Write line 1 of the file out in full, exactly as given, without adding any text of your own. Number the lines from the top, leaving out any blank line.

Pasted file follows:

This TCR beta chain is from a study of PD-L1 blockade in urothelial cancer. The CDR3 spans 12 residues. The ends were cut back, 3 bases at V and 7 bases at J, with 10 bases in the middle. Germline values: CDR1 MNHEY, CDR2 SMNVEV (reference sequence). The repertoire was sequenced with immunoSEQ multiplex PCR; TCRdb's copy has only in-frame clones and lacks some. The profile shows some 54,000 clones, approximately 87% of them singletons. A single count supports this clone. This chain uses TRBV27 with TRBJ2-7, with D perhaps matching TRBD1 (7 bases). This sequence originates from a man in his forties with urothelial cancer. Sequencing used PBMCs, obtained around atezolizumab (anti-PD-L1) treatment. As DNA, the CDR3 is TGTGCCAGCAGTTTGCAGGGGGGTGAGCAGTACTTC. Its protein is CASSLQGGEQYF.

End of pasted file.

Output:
This TCR beta chain is from a study of PD-L1 blockade in urothelial cancer. The CDR3 spans 12 residues. The ends were cut back, 3 bases at V and 7 bases at J, with 10 bases in the middle. Germline values: CDR1 MNHEY, CDR2 SMNVEV (reference sequence). The repertoire was sequenced with immunoSEQ multiplex PCR; TCRdb's copy has only in-frame clones and lacks some. The profile shows some 54,000 clones, approximately 87% of them singletons. A single count supports this clone. This chain uses TRBV27 with TRBJ2-7, with D perhaps matching TRBD1 (7 bases). This sequence originates from a man in his forties with urothelial cancer. Sequencing used PBMCs, obtained around atezolizumab (anti-PD-L1) treatment. As DNA, the CDR3 is TGTGCCAGCAGTTTGCAGGGGGGTGAGCAGTACTTC. Its protein is CASSLQGGEQYF.